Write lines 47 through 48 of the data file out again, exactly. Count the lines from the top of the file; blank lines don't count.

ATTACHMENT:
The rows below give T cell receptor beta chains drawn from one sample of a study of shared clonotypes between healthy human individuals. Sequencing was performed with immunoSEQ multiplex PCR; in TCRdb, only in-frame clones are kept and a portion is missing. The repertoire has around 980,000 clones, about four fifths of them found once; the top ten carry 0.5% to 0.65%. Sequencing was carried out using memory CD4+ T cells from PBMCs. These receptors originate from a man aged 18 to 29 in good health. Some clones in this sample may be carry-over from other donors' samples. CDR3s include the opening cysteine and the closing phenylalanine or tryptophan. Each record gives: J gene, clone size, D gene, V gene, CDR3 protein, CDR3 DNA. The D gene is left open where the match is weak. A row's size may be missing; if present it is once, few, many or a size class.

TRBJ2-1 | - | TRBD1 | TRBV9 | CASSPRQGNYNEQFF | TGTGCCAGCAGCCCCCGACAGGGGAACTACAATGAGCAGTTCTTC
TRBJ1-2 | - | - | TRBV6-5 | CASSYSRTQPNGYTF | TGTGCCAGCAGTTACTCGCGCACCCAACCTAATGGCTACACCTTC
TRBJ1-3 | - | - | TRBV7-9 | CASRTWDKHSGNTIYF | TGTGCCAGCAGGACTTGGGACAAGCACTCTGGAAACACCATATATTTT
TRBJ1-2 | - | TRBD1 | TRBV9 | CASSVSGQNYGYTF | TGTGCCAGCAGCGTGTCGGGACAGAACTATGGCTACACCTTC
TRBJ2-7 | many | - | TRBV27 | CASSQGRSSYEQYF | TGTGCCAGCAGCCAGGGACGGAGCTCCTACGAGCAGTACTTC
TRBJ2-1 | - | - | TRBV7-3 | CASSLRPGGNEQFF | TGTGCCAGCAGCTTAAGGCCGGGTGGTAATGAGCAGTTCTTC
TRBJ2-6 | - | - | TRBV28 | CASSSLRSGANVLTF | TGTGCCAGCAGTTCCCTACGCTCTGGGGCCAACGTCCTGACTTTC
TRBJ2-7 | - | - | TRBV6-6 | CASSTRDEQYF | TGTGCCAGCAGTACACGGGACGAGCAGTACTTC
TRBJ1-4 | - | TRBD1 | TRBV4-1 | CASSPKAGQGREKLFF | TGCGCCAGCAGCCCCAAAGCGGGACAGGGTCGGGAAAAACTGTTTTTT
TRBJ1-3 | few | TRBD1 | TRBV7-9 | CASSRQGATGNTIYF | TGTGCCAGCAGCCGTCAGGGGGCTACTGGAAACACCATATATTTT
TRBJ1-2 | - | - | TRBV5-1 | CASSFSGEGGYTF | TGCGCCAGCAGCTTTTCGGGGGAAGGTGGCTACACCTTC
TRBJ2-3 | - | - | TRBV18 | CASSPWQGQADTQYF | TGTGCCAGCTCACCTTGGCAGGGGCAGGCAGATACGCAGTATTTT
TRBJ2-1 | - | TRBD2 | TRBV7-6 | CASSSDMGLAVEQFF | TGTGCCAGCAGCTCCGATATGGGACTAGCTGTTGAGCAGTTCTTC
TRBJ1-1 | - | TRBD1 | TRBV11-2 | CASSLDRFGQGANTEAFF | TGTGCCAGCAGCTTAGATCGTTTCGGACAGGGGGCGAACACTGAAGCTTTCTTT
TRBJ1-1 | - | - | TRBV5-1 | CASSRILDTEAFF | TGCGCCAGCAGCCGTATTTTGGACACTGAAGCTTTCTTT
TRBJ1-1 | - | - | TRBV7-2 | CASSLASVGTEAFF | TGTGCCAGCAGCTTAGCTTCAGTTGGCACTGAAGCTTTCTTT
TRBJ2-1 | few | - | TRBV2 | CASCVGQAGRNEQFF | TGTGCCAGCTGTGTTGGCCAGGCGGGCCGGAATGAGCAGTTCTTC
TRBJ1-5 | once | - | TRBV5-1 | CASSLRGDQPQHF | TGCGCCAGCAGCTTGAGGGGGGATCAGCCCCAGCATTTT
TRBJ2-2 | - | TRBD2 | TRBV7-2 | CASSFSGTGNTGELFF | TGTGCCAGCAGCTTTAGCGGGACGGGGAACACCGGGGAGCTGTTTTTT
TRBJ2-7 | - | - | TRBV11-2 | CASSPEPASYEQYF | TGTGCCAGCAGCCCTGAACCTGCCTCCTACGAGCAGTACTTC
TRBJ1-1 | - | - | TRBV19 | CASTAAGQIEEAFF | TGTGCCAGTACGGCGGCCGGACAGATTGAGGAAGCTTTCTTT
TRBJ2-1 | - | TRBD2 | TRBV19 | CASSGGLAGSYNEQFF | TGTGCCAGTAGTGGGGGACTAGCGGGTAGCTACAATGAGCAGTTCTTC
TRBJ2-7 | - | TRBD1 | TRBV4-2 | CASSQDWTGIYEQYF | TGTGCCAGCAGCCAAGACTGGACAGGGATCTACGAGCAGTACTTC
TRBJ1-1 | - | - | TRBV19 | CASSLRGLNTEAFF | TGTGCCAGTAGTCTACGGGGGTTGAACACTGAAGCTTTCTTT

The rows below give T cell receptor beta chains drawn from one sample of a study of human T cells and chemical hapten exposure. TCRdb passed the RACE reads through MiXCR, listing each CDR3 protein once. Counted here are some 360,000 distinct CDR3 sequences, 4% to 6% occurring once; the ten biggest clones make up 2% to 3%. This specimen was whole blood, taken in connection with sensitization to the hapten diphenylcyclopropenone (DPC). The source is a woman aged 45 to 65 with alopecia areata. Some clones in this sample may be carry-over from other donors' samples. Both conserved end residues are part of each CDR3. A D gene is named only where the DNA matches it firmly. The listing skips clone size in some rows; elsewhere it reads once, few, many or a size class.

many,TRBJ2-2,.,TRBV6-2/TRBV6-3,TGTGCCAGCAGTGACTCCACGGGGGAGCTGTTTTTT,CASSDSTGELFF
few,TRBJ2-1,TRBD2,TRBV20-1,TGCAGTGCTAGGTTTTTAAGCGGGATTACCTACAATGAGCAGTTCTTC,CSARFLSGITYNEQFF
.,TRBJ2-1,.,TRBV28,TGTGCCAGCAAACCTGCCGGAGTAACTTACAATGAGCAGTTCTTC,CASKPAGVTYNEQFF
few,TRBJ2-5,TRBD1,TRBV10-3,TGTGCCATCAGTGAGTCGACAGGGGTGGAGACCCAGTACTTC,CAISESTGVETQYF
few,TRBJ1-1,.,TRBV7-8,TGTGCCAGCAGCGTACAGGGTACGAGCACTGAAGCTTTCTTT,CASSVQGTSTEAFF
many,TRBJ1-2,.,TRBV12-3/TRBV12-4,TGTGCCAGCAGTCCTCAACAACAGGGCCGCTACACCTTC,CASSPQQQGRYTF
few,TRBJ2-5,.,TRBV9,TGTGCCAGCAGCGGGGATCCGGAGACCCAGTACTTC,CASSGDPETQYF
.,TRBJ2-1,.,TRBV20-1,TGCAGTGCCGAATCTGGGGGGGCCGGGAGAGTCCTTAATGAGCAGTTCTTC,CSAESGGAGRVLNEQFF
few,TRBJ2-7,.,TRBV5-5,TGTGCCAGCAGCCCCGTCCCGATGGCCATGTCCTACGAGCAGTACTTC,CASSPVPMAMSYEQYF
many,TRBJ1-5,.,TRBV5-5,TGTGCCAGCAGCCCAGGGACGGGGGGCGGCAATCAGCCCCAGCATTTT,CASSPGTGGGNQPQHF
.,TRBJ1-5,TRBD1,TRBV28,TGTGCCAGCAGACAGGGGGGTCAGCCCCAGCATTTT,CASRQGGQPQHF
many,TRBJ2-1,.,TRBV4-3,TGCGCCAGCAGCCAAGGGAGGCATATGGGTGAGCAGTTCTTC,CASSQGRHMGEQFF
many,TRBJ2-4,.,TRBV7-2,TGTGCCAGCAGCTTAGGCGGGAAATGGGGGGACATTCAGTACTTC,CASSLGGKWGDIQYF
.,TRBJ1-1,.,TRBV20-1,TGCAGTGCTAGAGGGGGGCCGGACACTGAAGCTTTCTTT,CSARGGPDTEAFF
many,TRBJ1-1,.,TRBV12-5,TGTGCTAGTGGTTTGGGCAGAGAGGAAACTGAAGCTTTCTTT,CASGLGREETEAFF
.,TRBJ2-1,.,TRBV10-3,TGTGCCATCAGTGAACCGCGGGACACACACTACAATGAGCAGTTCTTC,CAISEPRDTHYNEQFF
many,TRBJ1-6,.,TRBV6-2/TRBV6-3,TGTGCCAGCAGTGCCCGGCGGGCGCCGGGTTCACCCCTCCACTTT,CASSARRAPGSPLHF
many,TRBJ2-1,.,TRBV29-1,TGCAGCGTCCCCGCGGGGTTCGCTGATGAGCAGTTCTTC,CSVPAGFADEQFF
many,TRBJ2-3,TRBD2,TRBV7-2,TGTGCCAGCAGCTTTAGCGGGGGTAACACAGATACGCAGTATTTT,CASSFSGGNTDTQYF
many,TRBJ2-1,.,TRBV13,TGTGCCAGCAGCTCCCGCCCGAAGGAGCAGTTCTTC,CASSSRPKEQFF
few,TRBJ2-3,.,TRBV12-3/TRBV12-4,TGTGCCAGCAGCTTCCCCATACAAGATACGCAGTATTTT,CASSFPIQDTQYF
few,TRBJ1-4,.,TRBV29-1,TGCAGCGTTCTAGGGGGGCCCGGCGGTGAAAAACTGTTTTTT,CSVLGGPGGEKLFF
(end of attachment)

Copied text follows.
few,TRBJ2-3,.,TRBV12-3/TRBV12-4,TGTGCCAGCAGCTTCCCCATACAAGATACGCAGTATTTT,CASSFPIQDTQYF
few,TRBJ1-4,.,TRBV29-1,TGCAGCGTTCTAGGGGGGCCCGGCGGTGAAAAACTGTTTTTT,CSVLGGPGGEKLFF